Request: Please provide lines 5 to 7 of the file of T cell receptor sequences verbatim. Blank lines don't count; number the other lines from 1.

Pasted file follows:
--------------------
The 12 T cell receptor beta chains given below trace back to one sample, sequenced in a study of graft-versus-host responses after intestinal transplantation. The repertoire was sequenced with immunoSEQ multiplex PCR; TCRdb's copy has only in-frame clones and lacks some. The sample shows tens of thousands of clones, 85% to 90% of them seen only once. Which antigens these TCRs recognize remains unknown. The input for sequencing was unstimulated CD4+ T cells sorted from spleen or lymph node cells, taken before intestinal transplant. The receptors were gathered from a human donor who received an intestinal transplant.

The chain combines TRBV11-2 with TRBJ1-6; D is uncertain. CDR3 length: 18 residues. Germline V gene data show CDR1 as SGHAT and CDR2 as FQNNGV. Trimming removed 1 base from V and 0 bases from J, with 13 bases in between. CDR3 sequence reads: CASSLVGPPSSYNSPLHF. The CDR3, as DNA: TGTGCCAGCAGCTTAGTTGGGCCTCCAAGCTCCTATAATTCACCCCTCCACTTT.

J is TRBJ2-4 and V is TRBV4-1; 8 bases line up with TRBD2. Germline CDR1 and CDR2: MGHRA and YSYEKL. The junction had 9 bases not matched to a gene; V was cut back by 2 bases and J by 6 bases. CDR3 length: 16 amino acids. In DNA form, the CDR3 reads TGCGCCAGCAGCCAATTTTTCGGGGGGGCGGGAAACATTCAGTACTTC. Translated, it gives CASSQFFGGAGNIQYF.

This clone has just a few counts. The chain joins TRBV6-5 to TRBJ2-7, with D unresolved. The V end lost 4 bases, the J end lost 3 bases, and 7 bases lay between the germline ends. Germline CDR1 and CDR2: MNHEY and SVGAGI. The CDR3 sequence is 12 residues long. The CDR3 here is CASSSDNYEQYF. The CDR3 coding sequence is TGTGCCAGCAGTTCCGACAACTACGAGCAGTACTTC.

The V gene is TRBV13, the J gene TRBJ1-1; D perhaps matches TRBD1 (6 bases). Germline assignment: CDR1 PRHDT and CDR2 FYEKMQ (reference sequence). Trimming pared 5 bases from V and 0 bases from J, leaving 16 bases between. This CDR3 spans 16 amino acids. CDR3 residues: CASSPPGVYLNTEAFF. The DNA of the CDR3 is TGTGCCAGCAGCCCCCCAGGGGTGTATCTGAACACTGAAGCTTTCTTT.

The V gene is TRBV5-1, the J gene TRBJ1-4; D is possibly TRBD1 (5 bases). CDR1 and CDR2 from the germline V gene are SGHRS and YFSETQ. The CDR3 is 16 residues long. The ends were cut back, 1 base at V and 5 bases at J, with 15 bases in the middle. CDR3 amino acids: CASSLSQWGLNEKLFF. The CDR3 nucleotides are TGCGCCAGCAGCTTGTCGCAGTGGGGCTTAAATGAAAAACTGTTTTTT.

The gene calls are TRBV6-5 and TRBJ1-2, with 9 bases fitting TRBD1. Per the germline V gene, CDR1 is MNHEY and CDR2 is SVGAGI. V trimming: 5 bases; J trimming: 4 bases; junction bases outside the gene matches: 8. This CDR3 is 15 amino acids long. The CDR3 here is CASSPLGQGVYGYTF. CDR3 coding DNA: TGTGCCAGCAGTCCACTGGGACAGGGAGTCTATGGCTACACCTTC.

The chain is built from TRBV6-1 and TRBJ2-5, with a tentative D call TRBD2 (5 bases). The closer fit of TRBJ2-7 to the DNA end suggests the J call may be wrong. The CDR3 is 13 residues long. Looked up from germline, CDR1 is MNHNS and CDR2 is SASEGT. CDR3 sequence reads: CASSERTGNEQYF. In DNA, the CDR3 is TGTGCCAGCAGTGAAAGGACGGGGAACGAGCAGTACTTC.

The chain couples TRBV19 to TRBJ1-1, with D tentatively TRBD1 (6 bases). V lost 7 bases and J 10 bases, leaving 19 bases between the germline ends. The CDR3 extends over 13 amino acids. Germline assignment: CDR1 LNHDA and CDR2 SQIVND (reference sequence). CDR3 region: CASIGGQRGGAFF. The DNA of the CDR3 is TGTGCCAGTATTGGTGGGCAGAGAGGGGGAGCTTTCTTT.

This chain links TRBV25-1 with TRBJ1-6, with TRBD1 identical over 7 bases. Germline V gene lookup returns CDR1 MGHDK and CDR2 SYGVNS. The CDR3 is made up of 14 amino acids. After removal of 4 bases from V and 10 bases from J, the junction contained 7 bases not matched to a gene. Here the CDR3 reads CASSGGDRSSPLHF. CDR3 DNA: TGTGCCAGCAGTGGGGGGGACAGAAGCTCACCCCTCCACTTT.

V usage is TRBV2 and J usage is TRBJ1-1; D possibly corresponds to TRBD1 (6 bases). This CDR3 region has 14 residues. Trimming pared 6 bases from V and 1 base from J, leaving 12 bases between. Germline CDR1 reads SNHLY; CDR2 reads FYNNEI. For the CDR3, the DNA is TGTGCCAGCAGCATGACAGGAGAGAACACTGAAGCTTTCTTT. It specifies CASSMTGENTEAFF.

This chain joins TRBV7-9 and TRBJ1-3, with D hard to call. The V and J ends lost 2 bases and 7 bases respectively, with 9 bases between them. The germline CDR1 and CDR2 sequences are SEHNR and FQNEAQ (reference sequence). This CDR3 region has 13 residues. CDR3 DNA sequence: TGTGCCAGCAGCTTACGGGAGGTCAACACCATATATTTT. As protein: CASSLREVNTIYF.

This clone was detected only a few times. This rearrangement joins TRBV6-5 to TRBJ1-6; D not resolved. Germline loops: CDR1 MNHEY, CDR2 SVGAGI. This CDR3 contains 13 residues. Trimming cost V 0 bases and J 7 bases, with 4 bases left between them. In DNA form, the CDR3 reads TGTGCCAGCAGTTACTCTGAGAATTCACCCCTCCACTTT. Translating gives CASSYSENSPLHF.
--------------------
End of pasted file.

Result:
The V gene is TRBV13, the J gene TRBJ1-1; D perhaps matches TRBD1 (6 bases). Germline assignment: CDR1 PRHDT and CDR2 FYEKMQ (reference sequence). Trimming pared 5 bases from V and 0 bases from J, leaving 16 bases between. This CDR3 spans 16 amino acids. CDR3 residues: CASSPPGVYLNTEAFF. The DNA of the CDR3 is TGTGCCAGCAGCCCCCCAGGGGTGTATCTGAACACTGAAGCTTTCTTT.

The V gene is TRBV5-1, the J gene TRBJ1-4; D is possibly TRBD1 (5 bases). CDR1 and CDR2 from the germline V gene are SGHRS and YFSETQ. The CDR3 is 16 residues long. The ends were cut back, 1 base at V and 5 bases at J, with 15 bases in the middle. CDR3 amino acids: CASSLSQWGLNEKLFF. The CDR3 nucleotides are TGCGCCAGCAGCTTGTCGCAGTGGGGCTTAAATGAAAAACTGTTTTTT.

The gene calls are TRBV6-5 and TRBJ1-2, with 9 bases fitting TRBD1. Per the germline V gene, CDR1 is MNHEY and CDR2 is SVGAGI. V trimming: 5 bases; J trimming: 4 bases; junction bases outside the gene matches: 8. This CDR3 is 15 amino acids long. The CDR3 here is CASSPLGQGVYGYTF. CDR3 coding DNA: TGTGCCAGCAGTCCACTGGGACAGGGAGTCTATGGCTACACCTTC.